Recovery from Intervals at VO2max Power

Hi all

Just listening to the latest Fast Talk podcast (How much high intensity training do you need)
One of the guests on the podcast said that because intervals at VO2 Max Power cross different systems that recovery needs to be such that each of these systems needs recovery but recovery for each system is best achieved at different intensity for different durations

What so is the best way to recover from, say a 5 minute interval at VO2 Max Power, in order to be able to repeat that interval effectively twice more in the session??

Answer wasn’t given in the podcast as far as I’m aware (but I haven’t yet got to the end of the podcast)

I don’t pretend to be a coach or physiologist, and am sharing the following as a reflection of my personal experience, in hope that this will help you.

I think it depends how you define “VO2 max power”.

Are you referring to the absolute maximal output you can generate for 5 minutes? Or to a lower output that still has you working at maximal or close to maximal oxygen consumption?

That has a major impact on repeatability and recovery.

If what you mean is a power somewhere above threshold that has you working much harder and close to or at VO2 max (which by the way is what I use), I’ve found that recovery in the vicinity of half the work interval length with minimal pedalling (ie. going back downhill to restart a hill interval, for example) works well.

By that I mean that I can repeat 5-min efforts in the 110-115% of FTP range fairly evenly, while getting a challenging workout that leaves me feeling tired but not destroyed.

I’ve personally found that going higher than that with intensity dramatically reduces may ability to repeat the intervals, even with greater recovery. After one attempt if 5 minutes at 130-135% of FTP (which is an approximation of my 5 minute max), don’t ask me to do another one. While I might try after several minutes, the output will be lower for sure.

So, in the interest of completing the workout at a productive intensity and also living to see (and train) another day, an intensity of 110-115 FTP with very easy recoveries in the 2-3 minute range seem to work well.

Adjust to taste depending on how hard you want to (and can) go and what you aim to achieve.

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Ya, I mean a 5 minute effort at say 112% (a session I’d have done a few weeks ago)
I’d typically recover at 100 watts or lower for 5 minutes also
But the impression I got from the podcast was that recovery shouldn’t necessarily be exclusively at such low watts but maybe I totally misunderstood what he was saying

Again, not a scientist, but having listened to those podcasts on recovery (there’s a specific one) and based on my experience, a bit higher up in intensity where the aerobic system is till working a bit seems to work well to burn off any excess lactate and keep the system primed for the next interval.

If I do these on the trainer, if the “on” interval is at 110% ftp, the off is at around 65-70%. I’m usually ready to go again before 2 minutes, and sometimes not much longer than 1 minute when really fit.


Thanks again for the reply.

I know I sound like a broken record now but did you listen to the latest podcast (How much high intensity training do you need)?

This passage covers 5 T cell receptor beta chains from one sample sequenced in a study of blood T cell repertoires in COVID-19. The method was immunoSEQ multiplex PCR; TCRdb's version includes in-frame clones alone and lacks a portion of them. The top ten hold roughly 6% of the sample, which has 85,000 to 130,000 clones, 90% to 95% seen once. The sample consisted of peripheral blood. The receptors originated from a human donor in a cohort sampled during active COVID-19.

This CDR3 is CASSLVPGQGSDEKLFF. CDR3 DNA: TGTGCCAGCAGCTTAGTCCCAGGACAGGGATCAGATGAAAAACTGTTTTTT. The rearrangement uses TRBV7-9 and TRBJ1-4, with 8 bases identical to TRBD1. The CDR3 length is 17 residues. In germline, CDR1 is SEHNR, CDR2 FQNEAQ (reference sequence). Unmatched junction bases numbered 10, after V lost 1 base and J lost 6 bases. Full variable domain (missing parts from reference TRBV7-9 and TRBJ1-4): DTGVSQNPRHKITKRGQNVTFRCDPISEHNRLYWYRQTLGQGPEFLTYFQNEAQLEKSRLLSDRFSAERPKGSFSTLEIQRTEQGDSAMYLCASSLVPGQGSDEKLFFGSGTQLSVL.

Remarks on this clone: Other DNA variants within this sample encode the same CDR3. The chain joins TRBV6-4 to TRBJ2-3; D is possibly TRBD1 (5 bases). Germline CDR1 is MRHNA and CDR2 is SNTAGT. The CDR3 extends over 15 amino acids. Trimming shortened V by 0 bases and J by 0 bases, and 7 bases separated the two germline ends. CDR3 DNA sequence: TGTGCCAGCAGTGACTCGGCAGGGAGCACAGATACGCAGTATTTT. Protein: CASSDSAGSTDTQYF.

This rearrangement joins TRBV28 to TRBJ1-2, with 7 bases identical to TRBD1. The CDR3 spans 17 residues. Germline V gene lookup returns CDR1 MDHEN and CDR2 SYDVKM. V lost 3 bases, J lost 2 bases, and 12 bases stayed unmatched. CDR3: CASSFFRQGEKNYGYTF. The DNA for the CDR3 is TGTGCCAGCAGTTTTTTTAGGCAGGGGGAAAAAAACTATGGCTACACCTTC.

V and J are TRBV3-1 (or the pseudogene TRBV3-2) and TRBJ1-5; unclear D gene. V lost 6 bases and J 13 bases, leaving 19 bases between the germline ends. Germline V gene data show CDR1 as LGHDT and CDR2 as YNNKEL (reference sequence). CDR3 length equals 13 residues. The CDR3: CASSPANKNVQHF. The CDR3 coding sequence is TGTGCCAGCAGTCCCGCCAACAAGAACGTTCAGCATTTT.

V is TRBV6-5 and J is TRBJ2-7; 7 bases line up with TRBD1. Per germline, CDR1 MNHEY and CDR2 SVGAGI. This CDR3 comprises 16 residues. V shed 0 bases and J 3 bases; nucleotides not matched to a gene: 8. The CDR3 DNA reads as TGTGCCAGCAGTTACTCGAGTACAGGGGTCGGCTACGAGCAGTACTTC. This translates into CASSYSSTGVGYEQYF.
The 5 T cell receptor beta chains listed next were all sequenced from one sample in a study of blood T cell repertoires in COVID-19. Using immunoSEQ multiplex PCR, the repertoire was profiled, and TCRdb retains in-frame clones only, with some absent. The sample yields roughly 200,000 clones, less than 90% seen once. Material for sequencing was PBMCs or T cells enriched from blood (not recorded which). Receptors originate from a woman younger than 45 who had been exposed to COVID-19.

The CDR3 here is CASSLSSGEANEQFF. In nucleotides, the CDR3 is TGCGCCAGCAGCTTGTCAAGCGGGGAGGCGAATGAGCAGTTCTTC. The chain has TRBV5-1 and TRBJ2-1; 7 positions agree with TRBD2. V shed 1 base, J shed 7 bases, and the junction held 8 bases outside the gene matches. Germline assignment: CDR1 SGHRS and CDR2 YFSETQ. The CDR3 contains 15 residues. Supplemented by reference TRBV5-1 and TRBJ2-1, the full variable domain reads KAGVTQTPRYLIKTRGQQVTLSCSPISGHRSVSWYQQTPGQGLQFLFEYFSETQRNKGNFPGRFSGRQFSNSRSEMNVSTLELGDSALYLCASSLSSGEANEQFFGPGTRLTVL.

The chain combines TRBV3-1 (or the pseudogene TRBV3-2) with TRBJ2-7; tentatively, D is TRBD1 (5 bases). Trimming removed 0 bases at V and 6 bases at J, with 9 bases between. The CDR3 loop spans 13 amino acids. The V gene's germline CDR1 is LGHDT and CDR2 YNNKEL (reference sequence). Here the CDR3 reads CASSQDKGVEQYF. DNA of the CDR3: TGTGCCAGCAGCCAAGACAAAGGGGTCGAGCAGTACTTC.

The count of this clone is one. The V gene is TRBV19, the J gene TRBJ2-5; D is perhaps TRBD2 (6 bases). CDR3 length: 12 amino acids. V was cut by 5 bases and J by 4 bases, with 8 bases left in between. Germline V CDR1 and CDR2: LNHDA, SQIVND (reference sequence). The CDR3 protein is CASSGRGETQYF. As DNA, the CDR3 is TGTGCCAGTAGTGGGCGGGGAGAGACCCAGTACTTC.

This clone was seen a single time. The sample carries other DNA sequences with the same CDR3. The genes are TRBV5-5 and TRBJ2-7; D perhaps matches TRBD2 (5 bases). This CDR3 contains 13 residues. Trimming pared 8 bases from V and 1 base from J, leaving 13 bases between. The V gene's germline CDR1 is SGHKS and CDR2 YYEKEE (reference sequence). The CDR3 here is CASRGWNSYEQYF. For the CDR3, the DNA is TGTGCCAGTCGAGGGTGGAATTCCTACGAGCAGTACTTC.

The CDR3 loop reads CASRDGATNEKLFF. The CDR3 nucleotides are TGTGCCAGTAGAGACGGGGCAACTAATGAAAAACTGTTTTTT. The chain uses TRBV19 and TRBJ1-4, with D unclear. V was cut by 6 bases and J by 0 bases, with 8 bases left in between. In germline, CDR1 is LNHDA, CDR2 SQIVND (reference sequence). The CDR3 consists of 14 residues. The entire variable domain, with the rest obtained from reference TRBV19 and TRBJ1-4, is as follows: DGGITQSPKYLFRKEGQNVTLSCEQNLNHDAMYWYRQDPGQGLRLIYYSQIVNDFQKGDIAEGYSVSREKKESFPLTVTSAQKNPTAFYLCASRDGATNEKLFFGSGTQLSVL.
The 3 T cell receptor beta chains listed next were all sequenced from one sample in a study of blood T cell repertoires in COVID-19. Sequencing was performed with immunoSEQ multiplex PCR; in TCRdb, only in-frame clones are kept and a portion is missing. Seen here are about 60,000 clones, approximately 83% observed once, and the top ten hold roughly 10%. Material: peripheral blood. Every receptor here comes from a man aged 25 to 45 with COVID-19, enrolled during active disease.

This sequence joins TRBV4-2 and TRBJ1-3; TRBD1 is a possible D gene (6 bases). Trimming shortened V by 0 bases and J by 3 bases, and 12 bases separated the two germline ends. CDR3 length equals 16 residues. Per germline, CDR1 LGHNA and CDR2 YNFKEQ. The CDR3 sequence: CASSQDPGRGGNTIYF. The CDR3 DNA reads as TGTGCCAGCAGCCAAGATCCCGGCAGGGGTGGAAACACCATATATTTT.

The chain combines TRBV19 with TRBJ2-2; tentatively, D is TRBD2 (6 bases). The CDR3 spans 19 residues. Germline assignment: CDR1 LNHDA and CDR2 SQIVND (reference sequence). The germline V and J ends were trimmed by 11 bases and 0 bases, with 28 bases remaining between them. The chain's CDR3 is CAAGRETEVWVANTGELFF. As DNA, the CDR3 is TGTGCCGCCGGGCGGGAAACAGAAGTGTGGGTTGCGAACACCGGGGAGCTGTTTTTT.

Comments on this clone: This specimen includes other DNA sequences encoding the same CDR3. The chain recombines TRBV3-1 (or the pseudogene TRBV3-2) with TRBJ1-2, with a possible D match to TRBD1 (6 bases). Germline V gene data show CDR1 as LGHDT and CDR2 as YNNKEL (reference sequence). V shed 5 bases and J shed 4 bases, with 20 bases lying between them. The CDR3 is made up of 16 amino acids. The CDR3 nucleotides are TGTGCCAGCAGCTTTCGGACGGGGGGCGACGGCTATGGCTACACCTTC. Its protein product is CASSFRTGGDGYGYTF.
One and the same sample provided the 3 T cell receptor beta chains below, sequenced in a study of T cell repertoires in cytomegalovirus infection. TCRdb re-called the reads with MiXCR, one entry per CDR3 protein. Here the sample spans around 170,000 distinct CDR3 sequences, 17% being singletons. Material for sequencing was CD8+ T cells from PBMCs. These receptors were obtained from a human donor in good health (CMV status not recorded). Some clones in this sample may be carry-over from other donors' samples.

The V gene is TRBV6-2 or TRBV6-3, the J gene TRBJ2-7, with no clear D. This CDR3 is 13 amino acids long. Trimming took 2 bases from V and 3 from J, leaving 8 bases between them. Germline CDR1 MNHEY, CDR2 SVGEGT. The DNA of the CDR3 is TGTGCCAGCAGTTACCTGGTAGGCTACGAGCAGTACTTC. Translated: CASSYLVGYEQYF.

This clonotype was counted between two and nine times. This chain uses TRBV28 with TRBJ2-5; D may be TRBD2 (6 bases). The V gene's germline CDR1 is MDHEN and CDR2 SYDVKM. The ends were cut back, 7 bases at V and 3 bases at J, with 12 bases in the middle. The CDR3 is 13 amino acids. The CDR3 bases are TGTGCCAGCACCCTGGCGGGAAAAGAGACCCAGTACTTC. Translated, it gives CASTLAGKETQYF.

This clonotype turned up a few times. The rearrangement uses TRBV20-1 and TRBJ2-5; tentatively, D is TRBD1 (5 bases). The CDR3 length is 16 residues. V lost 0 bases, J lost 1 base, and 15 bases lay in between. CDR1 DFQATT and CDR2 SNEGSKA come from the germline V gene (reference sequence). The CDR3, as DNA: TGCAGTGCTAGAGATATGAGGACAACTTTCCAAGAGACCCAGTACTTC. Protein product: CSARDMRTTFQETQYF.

Specifically from minutes 34 to 37 where Sebastian Weber speaks about recovering different systems post 5 minute all out interval in order to be fully ready for the next interval?
He says we need to recover different systems post that type of interval and at different intensities. My take was that he was talking about different recovery intensities between 2 of those 5 minute intervals? As in a specific watt range for x period of recovery time followed by a different watt range for the rest of the recovery before the following interval

This is the transscript:

Sebastian Weber 34:57

Okay, so let’s assume you do that. And let’s don’t touch on it why you do that? Or maybe you don’t do that, talking about the recovery, right? Yes, the issue is here. And that that’s the main issue with recovery periods is that you are maxing out different systems, right? You’re maxing out your creatine phosphate stores, because those will be depleted at the end of this exercise, you are maxing out your pH levels in terms of d decreasing those you have are most likely maxing out your your your lactate concentration, which you can handle so to speak simplified, you’re maxing out your your view to obviously like, you know, that’s that’s part of it. And the issue with rest period is that you have now different systems you need to recover. And they have different time kinetics, how long it takes them to recover ends, they have different intensity at which they recover the best. And this becomes the complicated thing here so to speak. If your intention is to bring back all systems to full recovery, which is needed if you want to at least try to repeat the same exercise, right is that say, if you create a session here to be more precise on what kind of intervals you’re talking about, if you create a session you say I use, I use guy goes the first one full out, and then I use this power as a reference for the other. Follow for the following three, four, I don’t know how many reps you want to do, and use this as my reference point and try to hit the same number. If this is what you’re doing, then you need to recover and restore all those different systems and again, they recover at different durations at a different intensities.